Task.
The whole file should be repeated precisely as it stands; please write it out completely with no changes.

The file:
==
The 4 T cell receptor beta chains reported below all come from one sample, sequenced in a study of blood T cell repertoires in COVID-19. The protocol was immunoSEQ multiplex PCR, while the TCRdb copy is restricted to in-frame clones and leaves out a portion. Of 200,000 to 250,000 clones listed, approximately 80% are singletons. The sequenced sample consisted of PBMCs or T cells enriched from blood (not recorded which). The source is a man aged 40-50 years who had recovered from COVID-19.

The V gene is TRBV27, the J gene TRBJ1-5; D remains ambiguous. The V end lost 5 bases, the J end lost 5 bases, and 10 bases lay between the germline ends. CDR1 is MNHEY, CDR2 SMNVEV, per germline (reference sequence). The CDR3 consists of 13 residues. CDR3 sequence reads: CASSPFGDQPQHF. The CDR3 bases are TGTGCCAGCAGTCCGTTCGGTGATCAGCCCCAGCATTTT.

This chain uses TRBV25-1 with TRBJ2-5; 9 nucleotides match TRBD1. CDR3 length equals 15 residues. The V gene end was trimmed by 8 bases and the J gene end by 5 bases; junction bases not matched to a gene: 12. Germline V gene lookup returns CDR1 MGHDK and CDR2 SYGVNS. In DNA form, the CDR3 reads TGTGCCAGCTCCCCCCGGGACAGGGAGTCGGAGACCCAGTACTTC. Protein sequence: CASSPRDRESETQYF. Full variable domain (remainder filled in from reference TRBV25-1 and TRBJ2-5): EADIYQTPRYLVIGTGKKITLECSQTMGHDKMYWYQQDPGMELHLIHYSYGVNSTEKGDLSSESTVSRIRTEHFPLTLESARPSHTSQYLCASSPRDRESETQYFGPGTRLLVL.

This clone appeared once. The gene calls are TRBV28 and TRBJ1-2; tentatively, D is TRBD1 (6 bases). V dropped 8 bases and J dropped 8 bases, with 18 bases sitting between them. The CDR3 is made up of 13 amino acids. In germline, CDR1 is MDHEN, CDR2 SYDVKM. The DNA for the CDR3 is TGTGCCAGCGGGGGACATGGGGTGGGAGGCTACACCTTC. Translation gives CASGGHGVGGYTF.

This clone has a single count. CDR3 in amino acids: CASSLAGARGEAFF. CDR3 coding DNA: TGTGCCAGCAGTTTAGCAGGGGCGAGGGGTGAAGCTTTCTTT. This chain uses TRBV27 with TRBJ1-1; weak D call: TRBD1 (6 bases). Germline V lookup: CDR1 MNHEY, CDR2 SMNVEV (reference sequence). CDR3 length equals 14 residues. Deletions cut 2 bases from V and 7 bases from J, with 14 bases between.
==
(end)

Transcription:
The 4 T cell receptor beta chains reported below all come from one sample, sequenced in a study of blood T cell repertoires in COVID-19. The protocol was immunoSEQ multiplex PCR, while the TCRdb copy is restricted to in-frame clones and leaves out a portion. Of 200,000 to 250,000 clones listed, approximately 80% are singletons. The sequenced sample consisted of PBMCs or T cells enriched from blood (not recorded which). The source is a man aged 40-50 years who had recovered from COVID-19.

The V gene is TRBV27, the J gene TRBJ1-5; D remains ambiguous. The V end lost 5 bases, the J end lost 5 bases, and 10 bases lay between the germline ends. CDR1 is MNHEY, CDR2 SMNVEV, per germline (reference sequence). The CDR3 consists of 13 residues. CDR3 sequence reads: CASSPFGDQPQHF. The CDR3 bases are TGTGCCAGCAGTCCGTTCGGTGATCAGCCCCAGCATTTT.

This chain uses TRBV25-1 with TRBJ2-5; 9 nucleotides match TRBD1. CDR3 length equals 15 residues. The V gene end was trimmed by 8 bases and the J gene end by 5 bases; junction bases not matched to a gene: 12. Germline V gene lookup returns CDR1 MGHDK and CDR2 SYGVNS. In DNA form, the CDR3 reads TGTGCCAGCTCCCCCCGGGACAGGGAGTCGGAGACCCAGTACTTC. Protein sequence: CASSPRDRESETQYF. Full variable domain (remainder filled in from reference TRBV25-1 and TRBJ2-5): EADIYQTPRYLVIGTGKKITLECSQTMGHDKMYWYQQDPGMELHLIHYSYGVNSTEKGDLSSESTVSRIRTEHFPLTLESARPSHTSQYLCASSPRDRESETQYFGPGTRLLVL.

This clone appeared once. The gene calls are TRBV28 and TRBJ1-2; tentatively, D is TRBD1 (6 bases). V dropped 8 bases and J dropped 8 bases, with 18 bases sitting between them. The CDR3 is made up of 13 amino acids. In germline, CDR1 is MDHEN, CDR2 SYDVKM. The DNA for the CDR3 is TGTGCCAGCGGGGGACATGGGGTGGGAGGCTACACCTTC. Translation gives CASGGHGVGGYTF.

This clone has a single count. CDR3 in amino acids: CASSLAGARGEAFF. CDR3 coding DNA: TGTGCCAGCAGTTTAGCAGGGGCGAGGGGTGAAGCTTTCTTT. This chain uses TRBV27 with TRBJ1-1; weak D call: TRBD1 (6 bases). Germline V lookup: CDR1 MNHEY, CDR2 SMNVEV (reference sequence). CDR3 length equals 14 residues. Deletions cut 2 bases from V and 7 bases from J, with 14 bases between.